Smart Consumer: Is it really possible to grow your own and save €1,600 a year?
A new study on the financial benefits of allotments makes Dave Robbins reach for his trowel
Our allotment measures eight metres by 10. Small as allotments go, yet it has claimed as much sweat and blood as any First World War battlefield.
When I read recently that you can produce 1,642lbs of vegetables from the average allotment, I didn't know whether to laugh or cry.
Figures released by the National Society of Allotments and Leisure Gardens in Britain also claimed that there are savings of £1,362 (€1,604) a year to be made by growing your own veg.
By this stage, I was close to hysterics. Our first year of allotmenteering showed an extensive debit column (rent, seed, tools, etc) and not much on the credit side (kale and Jerusalem artichokes mostly).
It needed a little trowel work to dig beneath these figures. Is it really possible to save a whopping €31 a week off your grocery bill?
When you first start to delve into the world of allotments and vegetable gardens, the first thing that strikes you is that everyone's at it.
There was a time that allotments were the preserve of middle-aged men in cloth caps who wanted a place to escape "her indoors".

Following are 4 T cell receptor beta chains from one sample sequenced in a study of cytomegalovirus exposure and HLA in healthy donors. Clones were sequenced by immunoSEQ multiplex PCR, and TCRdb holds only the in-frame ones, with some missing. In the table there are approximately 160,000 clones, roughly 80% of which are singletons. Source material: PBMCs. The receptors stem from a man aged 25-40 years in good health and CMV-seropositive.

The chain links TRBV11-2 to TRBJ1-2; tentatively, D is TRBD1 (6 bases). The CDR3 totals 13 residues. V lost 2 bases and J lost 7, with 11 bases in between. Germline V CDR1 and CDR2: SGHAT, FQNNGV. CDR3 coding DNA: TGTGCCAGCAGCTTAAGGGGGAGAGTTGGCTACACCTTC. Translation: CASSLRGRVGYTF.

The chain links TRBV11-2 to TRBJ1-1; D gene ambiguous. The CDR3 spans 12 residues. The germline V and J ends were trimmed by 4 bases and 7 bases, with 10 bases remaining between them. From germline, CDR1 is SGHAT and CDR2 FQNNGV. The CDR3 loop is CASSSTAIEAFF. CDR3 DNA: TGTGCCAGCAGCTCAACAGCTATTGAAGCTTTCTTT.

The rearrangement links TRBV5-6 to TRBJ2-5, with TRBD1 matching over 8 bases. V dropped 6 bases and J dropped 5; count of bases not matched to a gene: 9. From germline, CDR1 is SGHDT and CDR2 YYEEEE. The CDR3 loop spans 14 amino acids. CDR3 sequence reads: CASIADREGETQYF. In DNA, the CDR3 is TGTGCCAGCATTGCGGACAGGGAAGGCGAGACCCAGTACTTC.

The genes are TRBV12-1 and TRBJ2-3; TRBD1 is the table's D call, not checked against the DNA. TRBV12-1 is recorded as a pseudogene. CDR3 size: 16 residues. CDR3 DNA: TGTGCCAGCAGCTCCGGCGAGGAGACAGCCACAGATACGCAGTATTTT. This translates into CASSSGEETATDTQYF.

These days, however, growing your own food is cool.
Local authorities all over the country have long waiting lists for allotments, and private allotment plots have been opening on city outskirts.
South Dublin County Council, for example, provides about 260 allotment plots, but there's a waiting list of over 500.
Jamie Oliver and Nigel Slater have re-invented themselves as gardening chefs, each publishing books on how to grow -- and then cook -- your own food.
TV gardeners such as Alys Fowler (presenter of The Edible Garden) have brought a kind of boho chic to gardening, while Slater's popular Nigel's Suppers series made the idea of running out to the garden to get some herbs or salad leaves seem easy and desirable.
GIY (Grow It Yourself) Ireland, a charity whose aim is to get people growing more of their own veg, has seen an explosion of interest since it started two years ago.
It now has over 80 groups nationwide, and 6,000 members.
"There is huge interest out there in getting growing," says Frances Power, who set up a GIY group in her local area of Rathgar/Terenure just over a year ago.
There are many reasons behind the boom in food-growing: a longing for a sense of community, a rediscovery of the therapeutic powers of gardening, and, perhaps above all, a need to save money in a recession.
Many growers begin because they want to know where their food is coming from. They discover that food-growing has knock-on effects: they find they cook more and get into preserving as they try to deal with that glut of courgettes.
So growing your own veg is certainly popular, but is it economic? Well, it depends who you talk to.
Mark Keenan, veg grower, blogger, Sunday paper gardening columnist and author of Plot 34: Blood, Sweat and Allotmenteers, thinks it's possible to save about €1,200 a year by growing your own.